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Uber Adds public transit tickets to its app in Las Vegas

After rolling out access to public transportation fare payments on its app in Denver last year, ride-hailing leader Uber Technologies Inc. has added a similar service in Las Vegas.

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Fare-payment software provider Masabi Ltd. said late Monday that it along with the Regional Transportation Commission of Southern Nevada (RTC) and Uber had launched Uber Transit ticketing, which enables Uber riders in the Las Vegas area to buy RTC tickets through the Uber mobile app and use their smart phone to ride.

The announcement came just as this week’s huge CES 2020 electronics and technology event was getting underway in Las Vegas. Through Uber, the RTC might get new riders from visitors previously unfamiliar with other transportation options besides ride shares and taxis.

For the first time in Las Vegas, taking an Uber can mean taking public transit and just in time for CES,” David Reich, San Francisco-based Uber’s head of transit, said in a Masabi blog post. “We are excited to expand our collaboration with RTC and Masabi to make Las Vegas the second city in the world where riders can purchase transit passes and ride public transit seamlessly through the Uber app. As we work together to make Uber part of the public transportation ecosystem we can make cities more accessible and work to make individual car ownership a thing of the past.”

Transit ticketing comes via an integration into the Uber app of London-based Masabi’s Justride software development kit.

After opening the Uber app, Las Vegas riders will see a “Transit” option. Selecting that option pulls up information the rider needs to plan a trip and buy and redeem a range of RTC passes using their existing Uber payment profile. Riders also can use their transit passes even when they are offline.

“Creating a seamless experience for our residents and visitors to move easily and conveniently among multiple modes of transportation is the future of public transit, and we’re proud to be one of the first agencies to embrace it,” M.J. Maynard, the RTC’s chief executive, said in the post. Masabi began working with the RTC in 2016 with the launch of the rideRTC app.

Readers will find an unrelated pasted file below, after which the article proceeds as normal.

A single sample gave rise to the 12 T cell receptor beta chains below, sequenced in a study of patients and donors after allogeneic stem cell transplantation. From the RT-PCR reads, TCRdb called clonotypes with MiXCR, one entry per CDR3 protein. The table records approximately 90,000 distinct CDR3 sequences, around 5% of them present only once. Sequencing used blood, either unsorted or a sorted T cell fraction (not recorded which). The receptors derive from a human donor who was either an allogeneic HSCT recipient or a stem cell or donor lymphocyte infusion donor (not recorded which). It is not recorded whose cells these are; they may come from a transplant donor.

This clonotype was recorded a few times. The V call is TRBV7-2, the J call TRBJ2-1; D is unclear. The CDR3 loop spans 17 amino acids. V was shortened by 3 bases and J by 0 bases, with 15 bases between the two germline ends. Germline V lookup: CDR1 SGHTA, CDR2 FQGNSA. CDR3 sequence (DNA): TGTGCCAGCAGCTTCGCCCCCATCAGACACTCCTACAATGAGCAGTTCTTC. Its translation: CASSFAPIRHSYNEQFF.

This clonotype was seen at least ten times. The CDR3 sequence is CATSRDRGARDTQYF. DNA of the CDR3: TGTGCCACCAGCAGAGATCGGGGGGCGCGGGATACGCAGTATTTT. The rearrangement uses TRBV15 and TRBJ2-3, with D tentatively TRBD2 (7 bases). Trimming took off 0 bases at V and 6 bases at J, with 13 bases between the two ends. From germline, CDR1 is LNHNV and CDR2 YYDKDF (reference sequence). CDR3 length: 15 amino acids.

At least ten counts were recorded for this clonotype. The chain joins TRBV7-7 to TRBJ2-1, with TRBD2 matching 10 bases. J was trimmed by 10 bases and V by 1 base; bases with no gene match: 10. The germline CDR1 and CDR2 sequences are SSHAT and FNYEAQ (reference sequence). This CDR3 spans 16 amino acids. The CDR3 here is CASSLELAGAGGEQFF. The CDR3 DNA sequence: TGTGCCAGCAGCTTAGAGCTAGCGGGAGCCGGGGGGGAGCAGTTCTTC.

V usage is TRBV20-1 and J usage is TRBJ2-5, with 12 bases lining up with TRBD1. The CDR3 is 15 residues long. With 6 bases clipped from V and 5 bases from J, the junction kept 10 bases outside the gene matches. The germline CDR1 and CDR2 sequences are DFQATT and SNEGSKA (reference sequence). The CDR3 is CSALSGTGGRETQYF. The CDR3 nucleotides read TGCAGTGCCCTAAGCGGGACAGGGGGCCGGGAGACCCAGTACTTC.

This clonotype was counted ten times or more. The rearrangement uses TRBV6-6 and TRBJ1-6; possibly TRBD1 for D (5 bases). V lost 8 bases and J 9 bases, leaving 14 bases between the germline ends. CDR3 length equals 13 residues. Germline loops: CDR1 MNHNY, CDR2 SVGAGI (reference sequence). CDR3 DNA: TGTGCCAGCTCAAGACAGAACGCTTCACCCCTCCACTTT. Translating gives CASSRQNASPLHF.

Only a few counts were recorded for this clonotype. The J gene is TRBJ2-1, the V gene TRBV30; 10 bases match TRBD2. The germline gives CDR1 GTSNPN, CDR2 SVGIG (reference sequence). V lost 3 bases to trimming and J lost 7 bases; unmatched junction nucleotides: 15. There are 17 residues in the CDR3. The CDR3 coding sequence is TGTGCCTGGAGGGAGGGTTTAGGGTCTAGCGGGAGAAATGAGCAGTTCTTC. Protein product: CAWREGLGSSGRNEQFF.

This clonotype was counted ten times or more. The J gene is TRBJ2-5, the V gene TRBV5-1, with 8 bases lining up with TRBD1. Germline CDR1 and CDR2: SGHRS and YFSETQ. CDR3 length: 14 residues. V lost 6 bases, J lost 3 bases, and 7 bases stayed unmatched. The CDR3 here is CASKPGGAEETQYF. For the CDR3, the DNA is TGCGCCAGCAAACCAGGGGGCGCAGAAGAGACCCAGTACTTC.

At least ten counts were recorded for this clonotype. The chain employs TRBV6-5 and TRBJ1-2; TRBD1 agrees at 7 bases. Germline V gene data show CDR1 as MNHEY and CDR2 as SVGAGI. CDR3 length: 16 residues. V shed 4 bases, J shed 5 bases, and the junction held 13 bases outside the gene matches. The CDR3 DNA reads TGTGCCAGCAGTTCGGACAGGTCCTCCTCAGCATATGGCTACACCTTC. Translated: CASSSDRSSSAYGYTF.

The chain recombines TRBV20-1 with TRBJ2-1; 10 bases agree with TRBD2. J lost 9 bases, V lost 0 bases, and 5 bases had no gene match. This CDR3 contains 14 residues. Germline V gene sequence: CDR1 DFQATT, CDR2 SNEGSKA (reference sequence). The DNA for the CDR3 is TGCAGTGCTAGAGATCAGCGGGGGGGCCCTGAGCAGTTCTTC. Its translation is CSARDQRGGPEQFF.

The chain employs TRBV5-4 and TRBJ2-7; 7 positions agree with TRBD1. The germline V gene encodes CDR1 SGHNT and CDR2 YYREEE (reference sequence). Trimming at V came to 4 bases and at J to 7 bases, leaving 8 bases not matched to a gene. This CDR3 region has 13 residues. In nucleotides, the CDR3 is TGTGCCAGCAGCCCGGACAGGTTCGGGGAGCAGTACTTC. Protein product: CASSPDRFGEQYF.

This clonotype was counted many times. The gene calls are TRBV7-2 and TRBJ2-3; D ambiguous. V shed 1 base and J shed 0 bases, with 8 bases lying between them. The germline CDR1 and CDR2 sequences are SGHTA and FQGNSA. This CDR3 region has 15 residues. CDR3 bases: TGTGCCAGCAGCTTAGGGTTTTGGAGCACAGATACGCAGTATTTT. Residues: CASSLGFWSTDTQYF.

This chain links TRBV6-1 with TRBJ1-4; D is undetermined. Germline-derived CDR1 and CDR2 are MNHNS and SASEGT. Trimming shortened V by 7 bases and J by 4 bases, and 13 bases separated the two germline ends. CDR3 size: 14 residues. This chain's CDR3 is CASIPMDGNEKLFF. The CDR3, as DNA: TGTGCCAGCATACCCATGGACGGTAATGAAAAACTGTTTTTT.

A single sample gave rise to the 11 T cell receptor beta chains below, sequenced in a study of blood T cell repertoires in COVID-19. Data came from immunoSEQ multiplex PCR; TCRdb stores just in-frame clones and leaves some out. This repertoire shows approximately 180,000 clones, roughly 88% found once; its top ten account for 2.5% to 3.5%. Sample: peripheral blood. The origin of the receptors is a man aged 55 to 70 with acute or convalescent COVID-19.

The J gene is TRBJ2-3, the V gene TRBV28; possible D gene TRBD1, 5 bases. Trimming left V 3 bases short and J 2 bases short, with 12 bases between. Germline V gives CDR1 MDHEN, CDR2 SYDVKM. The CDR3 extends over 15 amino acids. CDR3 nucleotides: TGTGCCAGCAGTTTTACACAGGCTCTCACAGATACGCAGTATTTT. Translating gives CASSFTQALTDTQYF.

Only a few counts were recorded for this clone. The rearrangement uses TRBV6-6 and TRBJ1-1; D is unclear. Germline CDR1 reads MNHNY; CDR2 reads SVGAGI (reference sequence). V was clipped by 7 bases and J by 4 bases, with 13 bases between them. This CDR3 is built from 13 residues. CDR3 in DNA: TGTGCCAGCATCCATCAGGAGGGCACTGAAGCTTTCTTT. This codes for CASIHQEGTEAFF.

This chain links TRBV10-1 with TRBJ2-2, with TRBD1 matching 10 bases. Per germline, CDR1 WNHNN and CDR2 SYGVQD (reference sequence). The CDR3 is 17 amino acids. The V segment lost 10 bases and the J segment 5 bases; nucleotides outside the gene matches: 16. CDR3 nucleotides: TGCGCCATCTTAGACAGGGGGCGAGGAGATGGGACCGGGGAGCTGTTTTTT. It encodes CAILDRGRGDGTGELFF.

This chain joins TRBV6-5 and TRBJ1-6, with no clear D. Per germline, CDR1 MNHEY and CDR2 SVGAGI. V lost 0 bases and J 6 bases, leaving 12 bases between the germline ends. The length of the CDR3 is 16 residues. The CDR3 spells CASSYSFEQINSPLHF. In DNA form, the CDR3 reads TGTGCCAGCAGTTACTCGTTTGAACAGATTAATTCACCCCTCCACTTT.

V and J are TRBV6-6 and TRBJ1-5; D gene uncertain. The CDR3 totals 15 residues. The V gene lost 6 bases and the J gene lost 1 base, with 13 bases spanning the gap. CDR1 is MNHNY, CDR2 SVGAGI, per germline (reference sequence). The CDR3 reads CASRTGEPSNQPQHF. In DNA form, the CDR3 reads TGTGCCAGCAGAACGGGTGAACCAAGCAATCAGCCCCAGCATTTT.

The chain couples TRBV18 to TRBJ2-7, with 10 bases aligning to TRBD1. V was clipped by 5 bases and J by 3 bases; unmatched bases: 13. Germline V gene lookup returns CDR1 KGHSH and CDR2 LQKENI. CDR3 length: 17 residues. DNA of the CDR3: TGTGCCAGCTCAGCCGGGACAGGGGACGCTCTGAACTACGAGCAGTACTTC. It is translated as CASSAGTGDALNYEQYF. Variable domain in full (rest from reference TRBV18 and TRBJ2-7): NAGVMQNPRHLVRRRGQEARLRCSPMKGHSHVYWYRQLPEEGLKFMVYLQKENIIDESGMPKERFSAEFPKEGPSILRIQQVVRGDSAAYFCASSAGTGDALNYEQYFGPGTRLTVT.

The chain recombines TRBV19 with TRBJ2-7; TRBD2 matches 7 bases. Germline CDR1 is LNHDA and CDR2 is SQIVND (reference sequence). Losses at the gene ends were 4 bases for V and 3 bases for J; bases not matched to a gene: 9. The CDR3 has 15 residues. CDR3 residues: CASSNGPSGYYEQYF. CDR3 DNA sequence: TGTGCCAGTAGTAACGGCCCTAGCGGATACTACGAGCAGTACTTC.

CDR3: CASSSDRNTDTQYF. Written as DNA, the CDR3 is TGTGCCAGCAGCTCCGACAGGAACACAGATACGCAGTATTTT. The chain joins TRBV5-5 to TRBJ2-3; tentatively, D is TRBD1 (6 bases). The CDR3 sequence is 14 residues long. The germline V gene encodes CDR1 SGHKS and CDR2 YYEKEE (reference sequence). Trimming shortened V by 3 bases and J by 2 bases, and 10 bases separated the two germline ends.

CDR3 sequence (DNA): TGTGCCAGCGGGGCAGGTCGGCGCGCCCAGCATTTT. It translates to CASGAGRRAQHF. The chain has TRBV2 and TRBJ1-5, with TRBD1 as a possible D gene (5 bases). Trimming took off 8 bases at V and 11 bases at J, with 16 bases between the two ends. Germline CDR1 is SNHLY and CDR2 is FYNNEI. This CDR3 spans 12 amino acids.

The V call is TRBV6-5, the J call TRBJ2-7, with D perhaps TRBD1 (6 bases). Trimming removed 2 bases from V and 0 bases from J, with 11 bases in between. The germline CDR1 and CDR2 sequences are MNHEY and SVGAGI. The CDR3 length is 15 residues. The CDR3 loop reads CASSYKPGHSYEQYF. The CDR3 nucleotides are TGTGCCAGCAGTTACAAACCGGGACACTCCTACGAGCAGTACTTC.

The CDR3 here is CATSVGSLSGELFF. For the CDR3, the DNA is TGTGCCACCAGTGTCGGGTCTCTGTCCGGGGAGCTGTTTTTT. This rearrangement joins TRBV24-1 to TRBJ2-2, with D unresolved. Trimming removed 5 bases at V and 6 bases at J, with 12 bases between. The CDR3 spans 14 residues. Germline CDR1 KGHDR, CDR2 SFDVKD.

RTC pass prices do not cost riders extra if booked through the Uber app. Regarding revenues, an Uber spokesperson would not discuss its arrangements with Mesabi, and Masabi did not respond did not respond to a Digital Transactions News request for comment. An RTC spokesperson, however, says by email that “there is no additional cost to the RTC with this partnership” with Masabi, nor does the RTC pay fees to Uber for passes purchased through the Uber app.

Masabi also supports Uber Transit on Denver’s Regional Transportation District, where the service began full rollout in late May. Since then, Uber trips in Denver starting and/or ending at a transit station are up 11.6%, according to Masabi. RTD tickets sold via the Uber app have increased each week hitting close to 30,000 by the end of November, Masabi said.

In addition to fare payments in Denver and now Las Vegas, riders can plan and get directions for transit trips through the Uber app in 15 cities globally.

Masabi also announced that Las Vegas riders can now buy RTC passes through its multi-city Transit app. The app already has enabled riders to find routes by combining trip legs on RTC buses, the Las Vegas Monorail, and the RTC’s bike-share service, as well as Uber and its competitor Lyft Inc.

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